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The Steuben Courier Advocate
  • Bath village attorney: Cops wrong on ruling

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  • BATH | A state judge did not rule the village bargained in bad faith during its negotiations with the Bath Police Benevolent Association, village attorney John Corcoran said Wednesday.
    Corcoran also disputed claims made Tuesday by PBA officials that state Public Employment Relations Board administrative law Judge Alicia McNally ordered the village to resume face-to-face negotiations.
    The two groups have not met since negotiations broke down in late June. The police department’s five-year contract expired June 1.
    “McNally did not rule the parties must be back at a session table,” Corcoran said. “She did not render any such order.”
    Corcoran said both parties agreed during a phone conference Monday to put the bad faith bargaining charge on hold and to schedule a telephone conference.
    “At which time the village’s team will clarify the status of its most recent package to the PBA, with the understanding that we would proceed to the mediation process,” Corcoran said.”
    However, Bath PBA President Colin Taft on Wednesday stood by his claims that McNally told him the village bargained in bad faith.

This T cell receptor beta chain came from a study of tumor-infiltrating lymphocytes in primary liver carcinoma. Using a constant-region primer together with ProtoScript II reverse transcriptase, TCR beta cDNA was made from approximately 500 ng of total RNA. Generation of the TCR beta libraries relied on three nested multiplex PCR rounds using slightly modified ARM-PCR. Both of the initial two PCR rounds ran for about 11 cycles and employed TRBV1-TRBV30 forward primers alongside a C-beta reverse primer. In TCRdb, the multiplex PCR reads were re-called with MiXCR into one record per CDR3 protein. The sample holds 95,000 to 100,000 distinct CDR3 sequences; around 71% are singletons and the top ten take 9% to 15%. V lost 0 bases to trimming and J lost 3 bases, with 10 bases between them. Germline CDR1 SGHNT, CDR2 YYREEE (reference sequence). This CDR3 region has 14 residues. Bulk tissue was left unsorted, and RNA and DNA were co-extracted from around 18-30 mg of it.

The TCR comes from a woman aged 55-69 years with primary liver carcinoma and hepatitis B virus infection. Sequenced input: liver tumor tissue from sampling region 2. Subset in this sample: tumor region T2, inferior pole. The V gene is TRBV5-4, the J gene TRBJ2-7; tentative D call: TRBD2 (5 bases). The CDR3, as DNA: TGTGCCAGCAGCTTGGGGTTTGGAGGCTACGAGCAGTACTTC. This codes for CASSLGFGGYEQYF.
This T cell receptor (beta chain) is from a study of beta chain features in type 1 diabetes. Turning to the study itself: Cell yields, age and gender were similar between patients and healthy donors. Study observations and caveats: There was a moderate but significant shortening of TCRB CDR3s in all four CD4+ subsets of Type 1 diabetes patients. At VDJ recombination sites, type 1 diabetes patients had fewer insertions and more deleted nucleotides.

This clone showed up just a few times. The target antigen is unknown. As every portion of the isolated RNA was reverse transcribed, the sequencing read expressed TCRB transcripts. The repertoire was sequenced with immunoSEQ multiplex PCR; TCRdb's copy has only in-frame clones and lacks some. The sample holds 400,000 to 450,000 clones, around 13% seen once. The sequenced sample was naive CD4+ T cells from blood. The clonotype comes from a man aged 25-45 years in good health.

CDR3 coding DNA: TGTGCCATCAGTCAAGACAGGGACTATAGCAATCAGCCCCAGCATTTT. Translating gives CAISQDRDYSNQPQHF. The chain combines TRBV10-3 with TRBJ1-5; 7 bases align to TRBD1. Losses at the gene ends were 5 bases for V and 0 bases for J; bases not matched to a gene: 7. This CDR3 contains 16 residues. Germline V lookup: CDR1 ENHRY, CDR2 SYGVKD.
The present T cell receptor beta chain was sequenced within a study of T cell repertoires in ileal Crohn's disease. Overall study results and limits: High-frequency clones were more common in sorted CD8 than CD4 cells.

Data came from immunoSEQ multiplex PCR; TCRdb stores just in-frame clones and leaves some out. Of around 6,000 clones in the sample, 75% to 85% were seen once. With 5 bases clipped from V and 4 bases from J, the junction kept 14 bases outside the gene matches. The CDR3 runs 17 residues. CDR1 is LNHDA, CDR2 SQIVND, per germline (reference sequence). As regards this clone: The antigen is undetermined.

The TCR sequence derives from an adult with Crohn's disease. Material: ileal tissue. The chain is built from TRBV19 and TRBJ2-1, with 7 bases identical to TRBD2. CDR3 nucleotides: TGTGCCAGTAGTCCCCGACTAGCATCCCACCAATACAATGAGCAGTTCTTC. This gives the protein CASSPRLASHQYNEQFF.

“All I know is what Judge McNally told us on the phone,” Taft said. “She said that ‘it is bad-faith bargaining and I’m ordering them back to negotiations.’”
    McNally could not be reached Wednesday afternoon for comment. She is expected to disclose her ruling soon in a letter to the two parties.
    Taft said village officials were ordered to resume negotiations, and the PBA agreed to do a conference call instead of meeting face-to-face.
    “If we would have continued to argue the matter over the phone, I’m confident we could have forced a meeting at the table,” Taft said. “But it was kind of irrelevant.”
    Corcoran said the village is eager to enter into mediation with mediator Tim Gorman.
    “We’re looking forward to working with him in an effort to see if we can reach a voluntary labor agreement,” Corcoran said. “The village will be seeking a multi-year agreement.”
    The PBA is also seeking a multi-year contractual agreement, Taft said.
    When negotiations resume, chief among the PBA demands will be returning the investigator position recently eliminated by the Village Board. Also on the table will be the village police chief position, which will be vacant when Chief David Rouse retired in Oct. 26.

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